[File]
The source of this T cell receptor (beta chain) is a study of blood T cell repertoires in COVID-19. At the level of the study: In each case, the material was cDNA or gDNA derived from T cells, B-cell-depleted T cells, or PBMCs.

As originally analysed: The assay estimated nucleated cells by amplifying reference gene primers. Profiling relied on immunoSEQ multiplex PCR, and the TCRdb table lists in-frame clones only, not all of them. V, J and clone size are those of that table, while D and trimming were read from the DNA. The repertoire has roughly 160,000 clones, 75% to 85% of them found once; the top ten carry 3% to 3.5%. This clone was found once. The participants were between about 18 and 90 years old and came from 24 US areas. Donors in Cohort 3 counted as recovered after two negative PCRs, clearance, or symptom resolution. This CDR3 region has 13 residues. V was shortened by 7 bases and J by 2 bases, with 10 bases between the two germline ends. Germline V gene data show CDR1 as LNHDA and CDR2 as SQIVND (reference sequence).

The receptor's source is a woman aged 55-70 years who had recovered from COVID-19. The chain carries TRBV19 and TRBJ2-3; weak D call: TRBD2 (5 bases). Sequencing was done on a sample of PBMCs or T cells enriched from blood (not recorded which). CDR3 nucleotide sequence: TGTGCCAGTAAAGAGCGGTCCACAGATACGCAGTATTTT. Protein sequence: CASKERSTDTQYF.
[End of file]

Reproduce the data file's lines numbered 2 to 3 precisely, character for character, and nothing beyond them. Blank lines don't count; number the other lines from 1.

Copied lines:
As originally analysed: The assay estimated nucleated cells by amplifying reference gene primers. Profiling relied on immunoSEQ multiplex PCR, and the TCRdb table lists in-frame clones only, not all of them. V, J and clone size are those of that table, while D and trimming were read from the DNA. The repertoire has roughly 160,000 clones, 75% to 85% of them found once; the top ten carry 3% to 3.5%. This clone was found once. The participants were between about 18 and 90 years old and came from 24 US areas. Donors in Cohort 3 counted as recovered after two negative PCRs, clearance, or symptom resolution. This CDR3 region has 13 residues. V was shortened by 7 bases and J by 2 bases, with 10 bases between the two germline ends. Germline V gene data show CDR1 as LNHDA and CDR2 as SQIVND (reference sequence).

The receptor's source is a woman aged 55-70 years who had recovered from COVID-19. The chain carries TRBV19 and TRBJ2-3; weak D call: TRBD2 (5 bases). Sequencing was done on a sample of PBMCs or T cells enriched from blood (not recorded which). CDR3 nucleotide sequence: TGTGCCAGTAAAGAGCGGTCCACAGATACGCAGTATTTT. Protein sequence: CASKERSTDTQYF.